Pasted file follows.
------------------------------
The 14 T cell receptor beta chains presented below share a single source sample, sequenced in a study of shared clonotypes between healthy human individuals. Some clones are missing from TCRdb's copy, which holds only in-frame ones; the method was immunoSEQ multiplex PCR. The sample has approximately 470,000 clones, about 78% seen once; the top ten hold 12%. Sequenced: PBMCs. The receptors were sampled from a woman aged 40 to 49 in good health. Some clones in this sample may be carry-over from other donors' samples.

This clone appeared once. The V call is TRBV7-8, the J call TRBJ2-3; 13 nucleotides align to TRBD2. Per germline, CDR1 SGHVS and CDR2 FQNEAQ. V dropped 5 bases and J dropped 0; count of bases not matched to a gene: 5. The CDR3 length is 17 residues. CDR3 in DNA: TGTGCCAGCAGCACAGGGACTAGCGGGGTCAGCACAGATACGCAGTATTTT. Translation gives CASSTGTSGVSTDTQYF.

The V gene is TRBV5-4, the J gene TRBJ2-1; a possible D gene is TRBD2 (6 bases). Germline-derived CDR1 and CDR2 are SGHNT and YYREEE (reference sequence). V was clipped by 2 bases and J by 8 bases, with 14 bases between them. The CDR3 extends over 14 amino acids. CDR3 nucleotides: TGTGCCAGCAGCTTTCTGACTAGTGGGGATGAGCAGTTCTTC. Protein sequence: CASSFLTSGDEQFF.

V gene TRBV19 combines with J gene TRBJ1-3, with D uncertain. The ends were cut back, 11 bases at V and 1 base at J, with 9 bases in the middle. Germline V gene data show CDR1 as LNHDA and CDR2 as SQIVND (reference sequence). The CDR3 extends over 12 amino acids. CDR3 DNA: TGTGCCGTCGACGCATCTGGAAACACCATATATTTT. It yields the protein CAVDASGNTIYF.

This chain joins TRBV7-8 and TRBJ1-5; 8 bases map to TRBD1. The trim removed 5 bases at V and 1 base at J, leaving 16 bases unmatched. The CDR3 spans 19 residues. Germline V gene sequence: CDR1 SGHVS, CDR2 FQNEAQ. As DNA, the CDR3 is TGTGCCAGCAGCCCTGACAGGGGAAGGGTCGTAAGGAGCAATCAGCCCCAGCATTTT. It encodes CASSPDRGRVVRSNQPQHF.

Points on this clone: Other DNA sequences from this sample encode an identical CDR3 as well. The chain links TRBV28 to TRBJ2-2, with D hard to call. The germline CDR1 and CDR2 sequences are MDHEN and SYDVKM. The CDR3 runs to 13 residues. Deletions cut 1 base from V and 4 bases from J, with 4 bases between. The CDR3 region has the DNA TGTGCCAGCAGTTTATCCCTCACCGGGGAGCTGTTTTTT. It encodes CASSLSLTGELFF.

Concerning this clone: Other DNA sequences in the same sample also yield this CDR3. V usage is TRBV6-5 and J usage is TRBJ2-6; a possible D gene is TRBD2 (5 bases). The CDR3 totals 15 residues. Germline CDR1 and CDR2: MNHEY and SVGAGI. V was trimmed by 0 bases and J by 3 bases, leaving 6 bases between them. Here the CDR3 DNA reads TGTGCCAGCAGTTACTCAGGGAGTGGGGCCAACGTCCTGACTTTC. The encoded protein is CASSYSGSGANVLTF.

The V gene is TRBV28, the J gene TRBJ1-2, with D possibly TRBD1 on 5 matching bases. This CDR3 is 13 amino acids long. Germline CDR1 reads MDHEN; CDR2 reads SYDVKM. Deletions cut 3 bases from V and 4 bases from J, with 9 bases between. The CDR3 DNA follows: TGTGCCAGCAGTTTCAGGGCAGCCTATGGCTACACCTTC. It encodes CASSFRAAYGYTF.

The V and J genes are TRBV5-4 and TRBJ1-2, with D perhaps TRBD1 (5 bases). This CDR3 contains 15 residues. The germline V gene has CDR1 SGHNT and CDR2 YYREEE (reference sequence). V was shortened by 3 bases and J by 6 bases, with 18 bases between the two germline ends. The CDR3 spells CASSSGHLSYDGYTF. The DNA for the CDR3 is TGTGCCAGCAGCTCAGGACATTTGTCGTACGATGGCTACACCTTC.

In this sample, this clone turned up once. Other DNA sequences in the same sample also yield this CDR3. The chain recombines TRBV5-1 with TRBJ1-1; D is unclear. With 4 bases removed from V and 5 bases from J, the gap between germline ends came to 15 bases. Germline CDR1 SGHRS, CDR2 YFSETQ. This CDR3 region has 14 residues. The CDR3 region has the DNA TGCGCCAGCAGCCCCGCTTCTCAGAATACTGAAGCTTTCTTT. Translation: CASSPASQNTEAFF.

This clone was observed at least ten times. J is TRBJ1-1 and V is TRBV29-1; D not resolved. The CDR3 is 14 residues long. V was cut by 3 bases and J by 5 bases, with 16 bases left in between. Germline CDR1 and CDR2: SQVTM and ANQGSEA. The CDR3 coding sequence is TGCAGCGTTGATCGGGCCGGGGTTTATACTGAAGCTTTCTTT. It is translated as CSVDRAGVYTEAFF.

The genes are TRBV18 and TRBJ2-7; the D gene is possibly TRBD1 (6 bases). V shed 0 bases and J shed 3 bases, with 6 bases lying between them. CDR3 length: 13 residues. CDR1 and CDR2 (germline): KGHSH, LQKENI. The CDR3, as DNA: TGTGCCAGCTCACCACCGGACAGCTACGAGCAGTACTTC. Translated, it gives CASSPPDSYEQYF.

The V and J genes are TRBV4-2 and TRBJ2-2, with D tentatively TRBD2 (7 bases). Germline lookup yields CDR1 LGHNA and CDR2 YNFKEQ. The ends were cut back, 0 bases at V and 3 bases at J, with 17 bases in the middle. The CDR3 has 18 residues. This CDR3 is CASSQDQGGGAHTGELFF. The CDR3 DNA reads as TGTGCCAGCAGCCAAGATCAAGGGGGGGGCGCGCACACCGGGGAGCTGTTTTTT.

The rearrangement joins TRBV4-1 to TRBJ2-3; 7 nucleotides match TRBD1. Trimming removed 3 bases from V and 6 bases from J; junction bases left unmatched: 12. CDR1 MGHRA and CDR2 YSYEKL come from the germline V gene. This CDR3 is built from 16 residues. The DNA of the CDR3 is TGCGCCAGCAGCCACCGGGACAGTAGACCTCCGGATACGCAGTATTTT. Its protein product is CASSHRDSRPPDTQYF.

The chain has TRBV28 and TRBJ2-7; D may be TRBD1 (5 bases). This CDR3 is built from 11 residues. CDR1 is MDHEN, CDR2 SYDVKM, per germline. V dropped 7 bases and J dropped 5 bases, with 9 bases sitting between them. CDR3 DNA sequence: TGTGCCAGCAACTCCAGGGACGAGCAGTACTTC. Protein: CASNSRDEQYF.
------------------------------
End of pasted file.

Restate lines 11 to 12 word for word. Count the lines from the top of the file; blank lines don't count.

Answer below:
This clone was observed at least ten times. J is TRBJ1-1 and V is TRBV29-1; D not resolved. The CDR3 is 14 residues long. V was cut by 3 bases and J by 5 bases, with 16 bases left in between. Germline CDR1 and CDR2: SQVTM and ANQGSEA. The CDR3 coding sequence is TGCAGCGTTGATCGGGCCGGGGTTTATACTGAAGCTTTCTTT. It is translated as CSVDRAGVYTEAFF.

The genes are TRBV18 and TRBJ2-7; the D gene is possibly TRBD1 (6 bases). V shed 0 bases and J shed 3 bases, with 6 bases lying between them. CDR3 length: 13 residues. CDR1 and CDR2 (germline): KGHSH, LQKENI. The CDR3, as DNA: TGTGCCAGCTCACCACCGGACAGCTACGAGCAGTACTTC. Translated, it gives CASSPPDSYEQYF.